The cube itself became part of pop culture in the 2000s, featuring on “The Simpsons” six times and appearing in the 2006 movie “The Pursuit of Happyness,” starring Will Smith, as well as Disney’s 2008 “Wall-E.” Rami Sbahi auditioned for “America’s Got Talent” in 2014 by solving a Rubik’s Cube at speed with his hands and feet. In 2015, Justin Bieber solved the cube on James Corden’s “Late Late Show.”

Cube art, with artists making enormous mosaics out of Cubes placed alongside each other, their faces turned to different colors, is a thing on social media. Check out Giovanni Contardi or Delphine Tran.

Back in the early ’70s, it took Ernő Rubik a month to solve his cube. The first Rubik’s Cube World Championship was held in Budapest in 1982, with the winner solving the puzzle in 22.95 seconds.


Red Bull launched its Rubik’s Cube World Championship in 2018. Today, as the surprisingly gripping “The Speed Cubers” documentary currently streaming on Netflix reveals, the competitive world of “speedcubing” or “speedsolving” is thriving. Max Park, a Korean-American in his early 20s, has held the “solving” world record, a mindboggling 3.13 seconds, since June 2023.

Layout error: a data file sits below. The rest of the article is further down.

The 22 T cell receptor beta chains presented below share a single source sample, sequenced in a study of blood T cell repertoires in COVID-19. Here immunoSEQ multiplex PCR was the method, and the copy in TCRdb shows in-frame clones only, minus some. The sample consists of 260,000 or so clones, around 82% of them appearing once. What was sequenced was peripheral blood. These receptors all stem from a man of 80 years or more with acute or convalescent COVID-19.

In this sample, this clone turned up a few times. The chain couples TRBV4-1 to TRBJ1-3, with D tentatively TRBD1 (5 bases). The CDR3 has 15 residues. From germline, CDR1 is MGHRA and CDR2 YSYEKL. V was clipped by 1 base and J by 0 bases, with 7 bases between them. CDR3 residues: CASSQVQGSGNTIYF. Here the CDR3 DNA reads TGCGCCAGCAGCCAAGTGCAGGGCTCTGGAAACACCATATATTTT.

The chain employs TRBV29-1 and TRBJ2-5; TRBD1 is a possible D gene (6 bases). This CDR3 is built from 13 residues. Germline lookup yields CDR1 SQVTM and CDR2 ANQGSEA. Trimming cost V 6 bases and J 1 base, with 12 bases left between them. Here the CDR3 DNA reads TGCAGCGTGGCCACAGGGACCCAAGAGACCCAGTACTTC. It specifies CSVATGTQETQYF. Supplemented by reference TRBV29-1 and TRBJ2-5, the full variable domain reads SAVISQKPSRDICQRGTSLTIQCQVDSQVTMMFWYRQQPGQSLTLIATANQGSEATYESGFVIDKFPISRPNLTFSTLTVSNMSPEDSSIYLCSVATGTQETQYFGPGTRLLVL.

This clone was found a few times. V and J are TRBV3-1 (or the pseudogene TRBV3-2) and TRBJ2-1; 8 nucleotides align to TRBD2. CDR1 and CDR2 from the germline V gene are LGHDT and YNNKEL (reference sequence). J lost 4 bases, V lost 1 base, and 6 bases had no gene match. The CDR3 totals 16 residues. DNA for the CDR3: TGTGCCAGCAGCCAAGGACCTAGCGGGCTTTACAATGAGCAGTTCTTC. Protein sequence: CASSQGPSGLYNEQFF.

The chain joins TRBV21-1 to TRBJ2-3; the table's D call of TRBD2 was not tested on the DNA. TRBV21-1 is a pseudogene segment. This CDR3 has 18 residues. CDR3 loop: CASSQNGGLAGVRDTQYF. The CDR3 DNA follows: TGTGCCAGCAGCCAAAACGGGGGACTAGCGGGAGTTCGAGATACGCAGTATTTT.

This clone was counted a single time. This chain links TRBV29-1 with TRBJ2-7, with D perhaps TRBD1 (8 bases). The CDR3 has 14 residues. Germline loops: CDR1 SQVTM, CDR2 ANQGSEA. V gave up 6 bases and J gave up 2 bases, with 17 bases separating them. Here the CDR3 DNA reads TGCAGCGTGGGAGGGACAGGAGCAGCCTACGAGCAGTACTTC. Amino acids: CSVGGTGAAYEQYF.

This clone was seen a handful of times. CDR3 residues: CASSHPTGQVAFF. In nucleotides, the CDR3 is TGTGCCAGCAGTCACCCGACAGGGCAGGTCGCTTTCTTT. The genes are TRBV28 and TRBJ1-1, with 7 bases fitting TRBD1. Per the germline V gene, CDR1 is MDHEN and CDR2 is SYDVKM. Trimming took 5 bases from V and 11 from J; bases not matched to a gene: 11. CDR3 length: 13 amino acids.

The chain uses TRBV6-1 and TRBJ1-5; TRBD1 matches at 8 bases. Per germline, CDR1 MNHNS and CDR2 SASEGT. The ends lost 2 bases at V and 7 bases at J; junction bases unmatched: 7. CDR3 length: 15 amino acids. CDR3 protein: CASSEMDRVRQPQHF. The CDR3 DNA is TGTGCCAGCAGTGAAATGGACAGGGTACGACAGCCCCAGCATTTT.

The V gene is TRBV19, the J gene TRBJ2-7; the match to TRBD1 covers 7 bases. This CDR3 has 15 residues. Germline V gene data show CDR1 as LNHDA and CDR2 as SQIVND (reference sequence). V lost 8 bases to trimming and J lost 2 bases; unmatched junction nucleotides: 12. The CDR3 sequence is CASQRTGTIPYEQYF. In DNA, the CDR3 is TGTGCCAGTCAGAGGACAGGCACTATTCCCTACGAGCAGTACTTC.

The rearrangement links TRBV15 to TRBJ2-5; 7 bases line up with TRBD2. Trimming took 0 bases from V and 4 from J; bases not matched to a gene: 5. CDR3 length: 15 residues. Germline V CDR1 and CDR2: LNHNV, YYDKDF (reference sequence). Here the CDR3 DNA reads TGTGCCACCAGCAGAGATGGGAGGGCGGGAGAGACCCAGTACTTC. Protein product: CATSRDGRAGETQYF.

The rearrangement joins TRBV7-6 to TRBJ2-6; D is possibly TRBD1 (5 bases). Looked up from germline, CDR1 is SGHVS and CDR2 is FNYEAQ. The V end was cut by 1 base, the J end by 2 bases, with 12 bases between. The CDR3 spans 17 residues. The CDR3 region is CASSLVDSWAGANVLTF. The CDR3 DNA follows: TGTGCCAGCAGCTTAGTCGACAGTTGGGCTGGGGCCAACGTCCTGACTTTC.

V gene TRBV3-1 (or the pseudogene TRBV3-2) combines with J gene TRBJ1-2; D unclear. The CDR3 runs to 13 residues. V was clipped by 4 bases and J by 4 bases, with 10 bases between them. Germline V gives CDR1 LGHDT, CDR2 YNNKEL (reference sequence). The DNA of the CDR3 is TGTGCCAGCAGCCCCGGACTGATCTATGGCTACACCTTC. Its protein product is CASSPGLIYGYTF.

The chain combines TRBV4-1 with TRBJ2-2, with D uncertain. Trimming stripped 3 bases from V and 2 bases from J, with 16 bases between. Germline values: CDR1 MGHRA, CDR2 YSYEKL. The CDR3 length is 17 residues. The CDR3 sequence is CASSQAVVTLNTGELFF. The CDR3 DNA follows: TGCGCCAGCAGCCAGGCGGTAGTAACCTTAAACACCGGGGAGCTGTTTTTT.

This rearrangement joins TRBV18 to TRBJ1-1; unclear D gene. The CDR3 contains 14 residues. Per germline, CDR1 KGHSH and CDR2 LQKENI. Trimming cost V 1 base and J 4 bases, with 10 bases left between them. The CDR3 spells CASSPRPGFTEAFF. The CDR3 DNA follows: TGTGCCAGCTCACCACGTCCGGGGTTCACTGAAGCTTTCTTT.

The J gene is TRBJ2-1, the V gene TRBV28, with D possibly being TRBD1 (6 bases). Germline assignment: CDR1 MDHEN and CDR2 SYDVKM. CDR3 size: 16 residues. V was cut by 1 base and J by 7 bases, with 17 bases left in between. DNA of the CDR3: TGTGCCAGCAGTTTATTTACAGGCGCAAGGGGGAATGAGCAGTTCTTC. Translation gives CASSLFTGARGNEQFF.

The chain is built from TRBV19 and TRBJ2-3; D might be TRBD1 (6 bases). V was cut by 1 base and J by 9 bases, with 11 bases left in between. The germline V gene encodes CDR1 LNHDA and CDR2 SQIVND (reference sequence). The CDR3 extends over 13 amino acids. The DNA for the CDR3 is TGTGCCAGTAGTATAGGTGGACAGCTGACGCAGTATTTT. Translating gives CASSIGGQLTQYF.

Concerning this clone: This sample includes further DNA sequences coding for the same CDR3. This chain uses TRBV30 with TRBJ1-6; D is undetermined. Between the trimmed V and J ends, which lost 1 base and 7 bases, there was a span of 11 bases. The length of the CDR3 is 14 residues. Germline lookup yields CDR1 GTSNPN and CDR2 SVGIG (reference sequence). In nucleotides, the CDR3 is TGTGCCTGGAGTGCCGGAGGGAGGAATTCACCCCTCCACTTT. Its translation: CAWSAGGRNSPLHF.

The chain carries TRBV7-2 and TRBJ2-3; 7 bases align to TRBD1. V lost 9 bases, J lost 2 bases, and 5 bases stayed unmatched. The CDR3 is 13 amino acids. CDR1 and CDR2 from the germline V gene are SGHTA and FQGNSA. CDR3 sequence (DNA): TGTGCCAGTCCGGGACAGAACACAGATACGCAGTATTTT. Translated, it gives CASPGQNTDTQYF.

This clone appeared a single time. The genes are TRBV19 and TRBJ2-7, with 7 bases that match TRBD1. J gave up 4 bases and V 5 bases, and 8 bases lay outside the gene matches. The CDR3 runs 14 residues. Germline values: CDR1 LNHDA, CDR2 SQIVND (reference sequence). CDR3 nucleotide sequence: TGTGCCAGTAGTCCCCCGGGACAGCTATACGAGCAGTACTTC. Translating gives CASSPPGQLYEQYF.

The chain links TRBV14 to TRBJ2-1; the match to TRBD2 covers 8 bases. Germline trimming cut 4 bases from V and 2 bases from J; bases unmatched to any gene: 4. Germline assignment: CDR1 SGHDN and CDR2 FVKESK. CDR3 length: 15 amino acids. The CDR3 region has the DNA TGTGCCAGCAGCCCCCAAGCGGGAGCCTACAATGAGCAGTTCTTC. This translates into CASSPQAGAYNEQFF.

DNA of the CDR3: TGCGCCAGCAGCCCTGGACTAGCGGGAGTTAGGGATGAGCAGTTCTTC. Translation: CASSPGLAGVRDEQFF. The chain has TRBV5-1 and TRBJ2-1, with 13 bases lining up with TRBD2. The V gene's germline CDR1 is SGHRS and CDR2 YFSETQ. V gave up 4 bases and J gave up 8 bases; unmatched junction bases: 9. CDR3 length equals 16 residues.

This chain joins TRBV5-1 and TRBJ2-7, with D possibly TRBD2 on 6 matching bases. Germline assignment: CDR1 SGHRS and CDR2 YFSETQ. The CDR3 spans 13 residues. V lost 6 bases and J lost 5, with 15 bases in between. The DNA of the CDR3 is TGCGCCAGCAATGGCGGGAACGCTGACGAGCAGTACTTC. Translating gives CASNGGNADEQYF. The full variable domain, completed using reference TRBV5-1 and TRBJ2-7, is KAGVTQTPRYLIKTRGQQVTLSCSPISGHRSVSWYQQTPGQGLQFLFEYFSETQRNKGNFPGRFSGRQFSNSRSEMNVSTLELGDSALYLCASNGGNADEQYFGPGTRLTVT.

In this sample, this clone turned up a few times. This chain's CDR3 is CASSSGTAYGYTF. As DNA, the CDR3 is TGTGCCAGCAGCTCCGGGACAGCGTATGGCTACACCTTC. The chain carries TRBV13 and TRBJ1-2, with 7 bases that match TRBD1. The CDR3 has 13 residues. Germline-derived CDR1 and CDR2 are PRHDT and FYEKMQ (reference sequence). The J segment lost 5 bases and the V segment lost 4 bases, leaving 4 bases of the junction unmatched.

Park is autistic. In the documentary, his parents suggest that speedcubing has helped his social development. Recognizing that the cube can be helpful for children with learning difficulties, Spin Master, the current Canadian owner of the brand, has started Rubik’s Academy to integrate learning how to solve it into the classroom.

Toy review site “The Good Play Guide,” says that Rubik’s Coach Cube, a version that promotes step-by-step learning, “promotes memory development, visual pattern recognition, muscle memory, as well as persistence.” 

When Rubik’s Cube was snapped up by Spin Master in 2020, the toy colossus cited speedcubing as one of the reasons why it acquired the brand. The pandemic also gave the fortunes of Rubik’s Cube a substantial boost.

We had extra time to try and solve it; we didn’t want to feel we were wasting our days or those of our children endlessly scrolling on social media. We were using our brains as well as our fingers. Whatever the reason, Forbes reported that in 2021, sales were projected to be up by 15% to 20%. In 2022, global retail sales were USD 75.3 million.

At the time Spin Master acquired his cube, Ernő said he was confident the firm would “be able to steer the Rubik’s brand through the twists and turns and challenges of the changing toy industry.” The inventor will turn 80 this July 13.

Today, no doubt thanks in part to the Netflix documentary, Rubik’s presence in the media, social or otherwise, but primarily because of its sheer addictiveness (its inventor claims there are 43 quintillion combinations), the not-so-humble cube can probably look forward to another 50 years of twisting minds. And I’m still perversely proud to say I’ve never attempted Mr. Rubik’s Cube.

This article was first published in the Budapest Business Journal print issue of April 19, 2024.